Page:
Parents, can you relate? I know I find myself laughing about this often. The thing that strikes me most lately is that I am holding something, totally unaware, while I’m holding six other things, and suddenly I’m spilling or making a mess because I failed to put something down.
So in the New Year, let’s all watch how much we’re holding at once. When we are bombarded from all sides by children’s requests, paying bills, doing laundry, buying food, making meals, going to the doctor, helping with homework, taking care of pets, cleaning the house (ha!) and attending to the needs of our work, ourselves and our mates, maybe we should think about putting something down, just for the moment. “Present Moment Parenting”, we call it. It involves taking something up, yes, but also putting something down. Maybe putting several things down.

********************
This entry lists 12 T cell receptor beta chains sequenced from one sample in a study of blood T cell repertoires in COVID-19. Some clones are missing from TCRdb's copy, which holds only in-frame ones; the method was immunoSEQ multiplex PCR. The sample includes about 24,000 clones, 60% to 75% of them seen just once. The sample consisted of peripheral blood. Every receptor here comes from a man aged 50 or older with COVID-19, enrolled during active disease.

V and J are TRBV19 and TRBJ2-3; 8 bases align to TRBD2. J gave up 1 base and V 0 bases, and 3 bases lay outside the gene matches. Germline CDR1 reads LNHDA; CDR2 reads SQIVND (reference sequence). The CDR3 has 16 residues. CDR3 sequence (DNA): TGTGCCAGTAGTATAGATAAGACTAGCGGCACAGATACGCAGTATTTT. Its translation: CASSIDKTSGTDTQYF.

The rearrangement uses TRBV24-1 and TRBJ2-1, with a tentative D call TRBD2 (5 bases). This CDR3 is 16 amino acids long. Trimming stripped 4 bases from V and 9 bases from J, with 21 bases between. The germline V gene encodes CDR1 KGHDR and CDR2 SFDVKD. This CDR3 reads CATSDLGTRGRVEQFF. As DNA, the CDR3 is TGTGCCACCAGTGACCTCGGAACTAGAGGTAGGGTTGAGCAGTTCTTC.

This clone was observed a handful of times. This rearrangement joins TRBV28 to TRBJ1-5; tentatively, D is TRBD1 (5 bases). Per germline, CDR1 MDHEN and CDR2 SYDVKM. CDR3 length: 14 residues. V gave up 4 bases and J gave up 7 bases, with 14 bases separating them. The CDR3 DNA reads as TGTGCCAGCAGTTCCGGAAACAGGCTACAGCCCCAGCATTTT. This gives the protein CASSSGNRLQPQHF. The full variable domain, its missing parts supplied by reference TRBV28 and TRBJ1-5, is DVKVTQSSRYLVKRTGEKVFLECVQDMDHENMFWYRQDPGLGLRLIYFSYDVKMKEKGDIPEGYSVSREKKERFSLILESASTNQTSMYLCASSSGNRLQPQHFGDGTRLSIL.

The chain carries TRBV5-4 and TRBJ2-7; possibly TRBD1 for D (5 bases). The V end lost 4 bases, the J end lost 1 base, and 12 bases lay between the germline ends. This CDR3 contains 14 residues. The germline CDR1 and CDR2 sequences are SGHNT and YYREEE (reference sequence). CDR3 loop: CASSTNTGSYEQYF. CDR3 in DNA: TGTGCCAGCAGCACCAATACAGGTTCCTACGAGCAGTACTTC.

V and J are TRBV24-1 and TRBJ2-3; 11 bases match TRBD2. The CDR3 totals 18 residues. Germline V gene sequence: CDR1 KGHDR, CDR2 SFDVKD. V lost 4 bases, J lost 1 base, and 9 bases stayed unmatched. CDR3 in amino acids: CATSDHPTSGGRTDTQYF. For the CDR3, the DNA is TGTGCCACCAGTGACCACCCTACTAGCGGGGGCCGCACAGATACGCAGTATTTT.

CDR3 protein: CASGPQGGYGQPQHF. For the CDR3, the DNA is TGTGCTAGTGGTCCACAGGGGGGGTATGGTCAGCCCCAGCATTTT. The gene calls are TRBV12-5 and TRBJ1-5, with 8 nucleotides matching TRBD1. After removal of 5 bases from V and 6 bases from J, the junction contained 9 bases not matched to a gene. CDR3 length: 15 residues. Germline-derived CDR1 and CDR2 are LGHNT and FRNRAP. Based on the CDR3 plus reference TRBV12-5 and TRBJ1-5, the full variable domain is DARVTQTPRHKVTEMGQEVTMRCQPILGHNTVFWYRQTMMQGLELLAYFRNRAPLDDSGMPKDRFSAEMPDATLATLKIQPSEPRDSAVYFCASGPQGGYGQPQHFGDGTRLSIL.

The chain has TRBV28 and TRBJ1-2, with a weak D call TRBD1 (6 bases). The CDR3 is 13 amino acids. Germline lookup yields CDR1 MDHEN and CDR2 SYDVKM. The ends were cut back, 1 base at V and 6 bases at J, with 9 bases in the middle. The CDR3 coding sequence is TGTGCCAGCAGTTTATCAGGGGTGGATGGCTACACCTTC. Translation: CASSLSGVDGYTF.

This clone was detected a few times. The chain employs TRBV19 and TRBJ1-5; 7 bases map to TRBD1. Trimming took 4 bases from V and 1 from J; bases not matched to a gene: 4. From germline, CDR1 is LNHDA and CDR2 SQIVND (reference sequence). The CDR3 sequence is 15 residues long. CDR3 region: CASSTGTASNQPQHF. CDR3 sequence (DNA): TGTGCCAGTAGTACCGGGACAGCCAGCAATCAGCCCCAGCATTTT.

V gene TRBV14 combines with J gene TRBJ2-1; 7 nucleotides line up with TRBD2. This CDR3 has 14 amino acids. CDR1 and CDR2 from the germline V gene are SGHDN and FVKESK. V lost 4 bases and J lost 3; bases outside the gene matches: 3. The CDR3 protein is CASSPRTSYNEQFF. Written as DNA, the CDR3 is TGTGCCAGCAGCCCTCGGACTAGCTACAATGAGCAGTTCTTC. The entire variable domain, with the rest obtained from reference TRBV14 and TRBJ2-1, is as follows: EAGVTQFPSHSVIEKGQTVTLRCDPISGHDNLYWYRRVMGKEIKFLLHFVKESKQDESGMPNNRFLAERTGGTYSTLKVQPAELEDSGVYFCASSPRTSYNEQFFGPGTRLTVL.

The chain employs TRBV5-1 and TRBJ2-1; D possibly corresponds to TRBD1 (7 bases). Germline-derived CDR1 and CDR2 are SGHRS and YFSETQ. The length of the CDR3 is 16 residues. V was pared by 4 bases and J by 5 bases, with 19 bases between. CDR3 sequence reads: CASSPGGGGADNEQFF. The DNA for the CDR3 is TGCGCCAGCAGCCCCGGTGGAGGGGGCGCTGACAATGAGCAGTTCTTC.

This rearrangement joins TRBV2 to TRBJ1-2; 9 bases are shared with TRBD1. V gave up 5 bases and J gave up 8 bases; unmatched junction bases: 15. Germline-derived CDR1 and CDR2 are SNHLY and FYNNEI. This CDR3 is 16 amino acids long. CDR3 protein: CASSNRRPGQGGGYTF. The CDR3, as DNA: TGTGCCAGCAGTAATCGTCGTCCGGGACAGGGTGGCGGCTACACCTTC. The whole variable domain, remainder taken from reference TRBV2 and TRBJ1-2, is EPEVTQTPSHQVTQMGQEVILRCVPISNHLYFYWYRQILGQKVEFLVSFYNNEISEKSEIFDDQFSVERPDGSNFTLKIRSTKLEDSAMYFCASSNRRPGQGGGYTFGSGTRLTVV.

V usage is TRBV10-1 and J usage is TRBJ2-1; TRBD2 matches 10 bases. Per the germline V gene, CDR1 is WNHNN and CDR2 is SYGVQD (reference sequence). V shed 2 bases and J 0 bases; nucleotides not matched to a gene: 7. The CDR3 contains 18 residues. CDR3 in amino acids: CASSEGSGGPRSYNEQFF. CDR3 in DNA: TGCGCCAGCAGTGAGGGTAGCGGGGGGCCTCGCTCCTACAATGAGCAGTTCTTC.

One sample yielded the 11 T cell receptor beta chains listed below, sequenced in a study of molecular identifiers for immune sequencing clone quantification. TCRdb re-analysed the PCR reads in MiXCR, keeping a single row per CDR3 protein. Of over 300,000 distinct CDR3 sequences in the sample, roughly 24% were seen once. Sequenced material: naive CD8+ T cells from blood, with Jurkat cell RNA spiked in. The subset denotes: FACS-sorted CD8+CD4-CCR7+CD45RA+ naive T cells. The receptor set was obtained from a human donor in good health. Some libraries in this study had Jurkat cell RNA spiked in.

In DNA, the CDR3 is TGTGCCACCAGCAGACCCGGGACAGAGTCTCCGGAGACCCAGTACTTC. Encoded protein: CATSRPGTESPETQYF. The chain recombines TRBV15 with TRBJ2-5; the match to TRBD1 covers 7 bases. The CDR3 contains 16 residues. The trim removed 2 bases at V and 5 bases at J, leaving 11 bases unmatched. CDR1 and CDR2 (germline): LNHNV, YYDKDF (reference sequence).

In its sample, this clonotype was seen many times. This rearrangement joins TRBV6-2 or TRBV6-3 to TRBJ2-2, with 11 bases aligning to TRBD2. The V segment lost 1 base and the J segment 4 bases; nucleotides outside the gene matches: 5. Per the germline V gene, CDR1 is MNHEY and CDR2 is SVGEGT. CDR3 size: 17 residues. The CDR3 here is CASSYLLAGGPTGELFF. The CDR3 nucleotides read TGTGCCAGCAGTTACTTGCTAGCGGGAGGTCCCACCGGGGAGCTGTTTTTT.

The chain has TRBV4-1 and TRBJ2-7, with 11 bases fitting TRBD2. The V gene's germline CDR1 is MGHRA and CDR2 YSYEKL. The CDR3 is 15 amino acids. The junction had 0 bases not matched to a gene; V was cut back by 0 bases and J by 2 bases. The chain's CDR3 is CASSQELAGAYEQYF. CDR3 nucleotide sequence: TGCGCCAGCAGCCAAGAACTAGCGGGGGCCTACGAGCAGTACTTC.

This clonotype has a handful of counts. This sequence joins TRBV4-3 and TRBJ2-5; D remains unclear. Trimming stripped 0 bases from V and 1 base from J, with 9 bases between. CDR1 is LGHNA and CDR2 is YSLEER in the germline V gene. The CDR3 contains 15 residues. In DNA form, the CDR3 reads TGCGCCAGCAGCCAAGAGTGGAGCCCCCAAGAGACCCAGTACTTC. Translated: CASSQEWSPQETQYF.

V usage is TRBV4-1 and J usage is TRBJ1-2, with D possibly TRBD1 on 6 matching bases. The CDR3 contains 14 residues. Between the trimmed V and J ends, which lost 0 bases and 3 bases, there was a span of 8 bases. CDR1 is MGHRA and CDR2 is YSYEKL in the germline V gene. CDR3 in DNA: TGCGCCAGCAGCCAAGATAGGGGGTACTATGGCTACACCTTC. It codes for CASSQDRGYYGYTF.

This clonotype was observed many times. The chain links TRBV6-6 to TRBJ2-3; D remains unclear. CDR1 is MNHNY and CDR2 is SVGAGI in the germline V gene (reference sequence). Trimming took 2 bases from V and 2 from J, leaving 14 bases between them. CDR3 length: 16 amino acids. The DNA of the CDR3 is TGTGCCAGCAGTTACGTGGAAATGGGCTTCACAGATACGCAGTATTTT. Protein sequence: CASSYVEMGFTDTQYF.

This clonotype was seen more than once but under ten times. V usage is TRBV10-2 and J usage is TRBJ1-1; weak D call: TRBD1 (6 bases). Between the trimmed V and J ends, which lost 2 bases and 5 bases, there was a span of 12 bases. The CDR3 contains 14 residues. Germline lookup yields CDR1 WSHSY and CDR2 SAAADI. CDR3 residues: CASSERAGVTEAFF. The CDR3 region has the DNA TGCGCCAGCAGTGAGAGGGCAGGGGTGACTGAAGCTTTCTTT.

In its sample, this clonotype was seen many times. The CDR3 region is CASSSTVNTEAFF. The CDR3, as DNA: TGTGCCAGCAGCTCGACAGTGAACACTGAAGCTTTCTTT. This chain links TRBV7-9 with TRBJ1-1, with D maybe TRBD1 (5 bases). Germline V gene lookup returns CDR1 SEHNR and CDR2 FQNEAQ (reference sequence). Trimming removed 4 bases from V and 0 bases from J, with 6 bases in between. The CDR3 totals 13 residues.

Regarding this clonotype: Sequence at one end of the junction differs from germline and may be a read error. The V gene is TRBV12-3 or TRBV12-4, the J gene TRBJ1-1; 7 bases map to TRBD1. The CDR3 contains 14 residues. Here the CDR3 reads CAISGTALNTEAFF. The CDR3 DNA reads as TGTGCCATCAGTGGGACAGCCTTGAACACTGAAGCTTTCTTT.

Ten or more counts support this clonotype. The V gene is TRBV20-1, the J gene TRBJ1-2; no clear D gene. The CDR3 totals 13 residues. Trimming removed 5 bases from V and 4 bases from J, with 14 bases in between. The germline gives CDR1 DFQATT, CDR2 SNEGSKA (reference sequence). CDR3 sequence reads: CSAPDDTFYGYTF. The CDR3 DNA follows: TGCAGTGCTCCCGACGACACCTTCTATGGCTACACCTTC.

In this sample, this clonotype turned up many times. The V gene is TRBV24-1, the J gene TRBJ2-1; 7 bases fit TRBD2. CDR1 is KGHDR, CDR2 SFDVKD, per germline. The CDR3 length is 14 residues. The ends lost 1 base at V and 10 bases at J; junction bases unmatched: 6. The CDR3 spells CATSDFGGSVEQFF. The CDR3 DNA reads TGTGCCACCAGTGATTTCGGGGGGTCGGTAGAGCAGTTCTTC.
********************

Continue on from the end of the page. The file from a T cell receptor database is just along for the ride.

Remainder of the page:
I’m not just talking just about physical “things” or tasks here, but also thoughts, distractions, and mind-wanderings. Children sense when parents are not present, and they tend to exploit the situation, as you are well aware. They also learn distraction from us. So if you’ve been complaining about your child not being able to focus, try taking a quick inventory of the times he or she has seen you in a distracted state (using the tablet, phone, or computer.) Maybe you’ll see where distraction is being reinforced. And if you feel as if your child is demanding, again, take a look at how you interact with her, just to check whether she’s learning a demanding, hurry-up, right-now sense of urgency from you.